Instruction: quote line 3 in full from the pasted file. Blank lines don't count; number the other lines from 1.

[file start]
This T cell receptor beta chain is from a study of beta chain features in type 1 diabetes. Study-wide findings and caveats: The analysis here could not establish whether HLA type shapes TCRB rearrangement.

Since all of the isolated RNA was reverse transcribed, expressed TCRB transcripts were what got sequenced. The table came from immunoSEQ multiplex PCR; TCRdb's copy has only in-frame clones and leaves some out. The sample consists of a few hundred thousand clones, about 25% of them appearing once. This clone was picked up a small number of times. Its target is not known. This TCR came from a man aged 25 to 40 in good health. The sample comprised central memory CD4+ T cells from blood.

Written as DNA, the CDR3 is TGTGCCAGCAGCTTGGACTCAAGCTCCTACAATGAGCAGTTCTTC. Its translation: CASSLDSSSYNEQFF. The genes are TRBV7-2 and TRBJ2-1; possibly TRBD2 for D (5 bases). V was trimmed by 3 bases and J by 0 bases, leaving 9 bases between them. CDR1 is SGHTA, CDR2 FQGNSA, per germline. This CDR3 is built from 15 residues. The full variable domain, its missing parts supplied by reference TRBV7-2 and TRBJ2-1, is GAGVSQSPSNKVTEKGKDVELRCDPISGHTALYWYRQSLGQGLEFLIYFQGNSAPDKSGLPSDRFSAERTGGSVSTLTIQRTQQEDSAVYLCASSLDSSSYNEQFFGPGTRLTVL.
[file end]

Written as DNA, the CDR3 is TGTGCCAGCAGCTTGGACTCAAGCTCCTACAATGAGCAGTTCTTC. Its translation: CASSLDSSSYNEQFF. The genes are TRBV7-2 and TRBJ2-1; possibly TRBD2 for D (5 bases). V was trimmed by 3 bases and J by 0 bases, leaving 9 bases between them. CDR1 is SGHTA, CDR2 FQGNSA, per germline. This CDR3 is built from 15 residues. The full variable domain, its missing parts supplied by reference TRBV7-2 and TRBJ2-1, is GAGVSQSPSNKVTEKGKDVELRCDPISGHTALYWYRQSLGQGLEFLIYFQGNSAPDKSGLPSDRFSAERTGGSVSTLTIQRTQQEDSAVYLCASSLDSSSYNEQFFGPGTRLTVL.